Where Continents Meet

• The Middle East is not a
geographical region,
like Africa, Asia, or

• Geographically, it
denotes an area in
which Africa, Asia, and
Europe interconnect.

• The Middle East is a region that encompasses south western Asia and
• Also knows as South West Asia and North Africa
• In includes 19 countries
Soft and Shifting Boundaries
• There are no natural
borders that delineate
the boundaries of the
Middle East.

• Egypt, Iran, Sudan,
Turkey, North Africa are
disputed parts of the
The Middle East

• In fact the boundaries
of the Middle East are
political, and they keep
shifting overtime.

• Islam is the common
thread that join Middle
Eastern Country

• Islam
• Christianity
• Judism

Islam and Muslims
• The world of Islam is as diverse as the world of Christianity.

• Islam is experienced differently across cultures. In the words of
a contemporary scholar of Islam: “Islam is like a river in that it
takes its color from the cultural bed it flows through.”
• Qur’an is the primary source of Islamic guidance.
The Qur’an is the record of the words of God
revealed to Prophet Muhammad in Arabic
through Archangel Gabriel. This revelation came
in phases and continued for twenty-three years.


Sunnah, the practices, examples and saying
of Prophet Muhammad.

A major source of Islamic guidance.

Illustrates Islamic faith in practice.

Collected in hundreds of texts known as
“Hadiths” (narrations).

Islamic Civilization
The Muslims of Spain were the most cultured people of the West.
Literature and art became their glories, and learning flourished when
rulers, often men of letters themselves, invited some of the best
scholars of the Muslim East to settle in Spain. By the twelfth century
scholars from northern Europe were flocking to Spain to study, and
through them much of the learning of the Arabs was passed to
Christian Europe.

T. Walter Wallbank, et. al., Civilization Past and Present.
• ▲ Alhambra Palace, Granada 715

▲ Umayyad Mosque, Damascus 705
Khaju Bridge in Isfahan, built 1602 ▼
◄ Cordova University
(Cordova 786)

Al Azhar University ►
(Cairo 972)
Continuity and Change
• Middle Eastern society has been in a state of flux for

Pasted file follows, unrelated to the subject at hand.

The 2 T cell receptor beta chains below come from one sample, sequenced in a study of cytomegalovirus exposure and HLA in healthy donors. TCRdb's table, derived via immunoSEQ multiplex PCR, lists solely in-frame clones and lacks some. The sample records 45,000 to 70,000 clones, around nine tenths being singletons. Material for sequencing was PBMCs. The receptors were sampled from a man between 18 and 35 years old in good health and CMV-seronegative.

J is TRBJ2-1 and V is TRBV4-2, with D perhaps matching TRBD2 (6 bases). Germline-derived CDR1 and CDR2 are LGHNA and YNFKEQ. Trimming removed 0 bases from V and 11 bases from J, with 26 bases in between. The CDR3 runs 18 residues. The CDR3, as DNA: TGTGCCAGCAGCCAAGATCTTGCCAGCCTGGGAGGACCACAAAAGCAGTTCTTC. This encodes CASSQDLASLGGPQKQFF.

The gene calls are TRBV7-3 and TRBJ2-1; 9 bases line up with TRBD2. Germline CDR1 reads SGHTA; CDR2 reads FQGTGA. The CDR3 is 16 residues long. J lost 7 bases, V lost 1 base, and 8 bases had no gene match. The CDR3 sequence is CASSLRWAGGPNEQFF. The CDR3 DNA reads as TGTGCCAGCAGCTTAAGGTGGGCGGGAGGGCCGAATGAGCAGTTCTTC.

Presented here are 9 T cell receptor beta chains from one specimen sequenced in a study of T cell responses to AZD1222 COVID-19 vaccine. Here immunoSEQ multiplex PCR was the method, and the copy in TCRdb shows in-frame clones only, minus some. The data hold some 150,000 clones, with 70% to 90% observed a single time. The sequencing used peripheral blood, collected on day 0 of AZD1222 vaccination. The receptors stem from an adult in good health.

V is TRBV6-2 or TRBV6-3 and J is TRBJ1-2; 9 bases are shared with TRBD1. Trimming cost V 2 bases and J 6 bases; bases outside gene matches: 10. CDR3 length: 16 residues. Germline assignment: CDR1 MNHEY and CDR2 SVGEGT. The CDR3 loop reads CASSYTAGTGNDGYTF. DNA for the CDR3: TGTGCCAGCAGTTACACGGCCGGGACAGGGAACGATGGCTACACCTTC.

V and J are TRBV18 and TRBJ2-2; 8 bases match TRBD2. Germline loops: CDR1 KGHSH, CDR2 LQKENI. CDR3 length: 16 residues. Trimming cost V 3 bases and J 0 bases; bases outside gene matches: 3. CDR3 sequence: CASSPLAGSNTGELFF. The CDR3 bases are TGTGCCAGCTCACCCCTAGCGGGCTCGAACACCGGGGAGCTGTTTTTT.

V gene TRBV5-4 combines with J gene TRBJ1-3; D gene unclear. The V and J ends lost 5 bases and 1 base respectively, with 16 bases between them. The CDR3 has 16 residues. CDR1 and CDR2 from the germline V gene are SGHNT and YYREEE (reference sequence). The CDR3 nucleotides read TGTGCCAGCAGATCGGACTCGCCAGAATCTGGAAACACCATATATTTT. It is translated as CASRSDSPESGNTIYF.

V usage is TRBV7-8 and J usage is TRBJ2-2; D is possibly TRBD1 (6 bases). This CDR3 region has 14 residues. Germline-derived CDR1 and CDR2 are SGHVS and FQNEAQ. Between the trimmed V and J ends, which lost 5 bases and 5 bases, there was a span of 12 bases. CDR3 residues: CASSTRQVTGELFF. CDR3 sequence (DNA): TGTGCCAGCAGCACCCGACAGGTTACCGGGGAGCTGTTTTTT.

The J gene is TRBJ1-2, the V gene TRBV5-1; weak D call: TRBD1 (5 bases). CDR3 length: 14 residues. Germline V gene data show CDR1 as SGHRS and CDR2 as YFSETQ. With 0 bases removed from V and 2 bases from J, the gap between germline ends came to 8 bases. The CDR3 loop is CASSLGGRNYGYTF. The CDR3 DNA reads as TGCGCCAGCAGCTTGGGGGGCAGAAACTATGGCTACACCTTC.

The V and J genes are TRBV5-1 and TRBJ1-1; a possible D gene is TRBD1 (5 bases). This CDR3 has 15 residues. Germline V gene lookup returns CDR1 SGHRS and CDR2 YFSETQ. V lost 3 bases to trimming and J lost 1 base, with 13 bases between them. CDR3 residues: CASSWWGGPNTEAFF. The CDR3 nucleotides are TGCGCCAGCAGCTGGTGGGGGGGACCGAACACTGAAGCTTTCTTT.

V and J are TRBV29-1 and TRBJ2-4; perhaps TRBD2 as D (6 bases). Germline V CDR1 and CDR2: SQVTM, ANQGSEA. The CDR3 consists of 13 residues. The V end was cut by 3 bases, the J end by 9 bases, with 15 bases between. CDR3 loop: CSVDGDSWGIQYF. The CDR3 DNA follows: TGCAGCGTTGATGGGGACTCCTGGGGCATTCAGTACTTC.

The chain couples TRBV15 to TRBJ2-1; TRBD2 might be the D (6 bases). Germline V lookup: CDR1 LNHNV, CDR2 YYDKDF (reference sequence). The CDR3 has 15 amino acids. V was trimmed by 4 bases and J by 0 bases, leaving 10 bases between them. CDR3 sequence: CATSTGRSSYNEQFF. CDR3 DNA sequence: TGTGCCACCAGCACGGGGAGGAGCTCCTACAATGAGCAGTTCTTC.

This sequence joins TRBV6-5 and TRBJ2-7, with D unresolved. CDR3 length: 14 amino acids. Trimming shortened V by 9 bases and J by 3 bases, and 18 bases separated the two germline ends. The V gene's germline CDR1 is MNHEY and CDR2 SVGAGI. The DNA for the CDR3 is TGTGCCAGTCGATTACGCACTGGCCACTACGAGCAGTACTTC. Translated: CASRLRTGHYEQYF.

over a century, searching for a new direction and
identity, and experiencing a great deal of tension as
rivaling forces compete for its future.
• The most pronounced tension is between modernity
and tradition, that increasingly takes the form of
struggle between Islam and modernity.
• Islam is viewed by many Muslims not simply as a
religion, but also as a cultural identity and heritage.
• While cultures and traditions vary markedly, the
following qualities are often shared by M.E. Culture.
Middle Eastern Culture
• Honor (self-respect to self-pride) and expectation of
equal treatment regardless of wealth, position, or
• Fierce sense of independence and resentment of
imposed rules or decisions not sanctioned by social
norms and customs.
• Strong loyalty to extended family, friends, and locality,
and a great expectation of solidarity.
• Hospitality to guests and visitors.
Men and Women
• The public display of intimacy between men and
women is considered offensive.
• This code also applies to husbands and wives
• The maintenance of family honor is one of the highest
• In Middle Eastern cultures, promiscuous behavior can
be more damaging to family honor.
• Most Middle Easterners still prefer arranged marriage.
The family always plays a major role in the decision of
any member to wed.
• Islam was dismissed by the 1950s as Pre-Modern and

Whether form East or from West, modernization
poses the same basic challenge—the infusion of “a
rationalist and positivist spirit” against which scholars
seem agreed, “Islam is absolutely defenseless.”
Daniel Lerner, The Passing of Traditional Society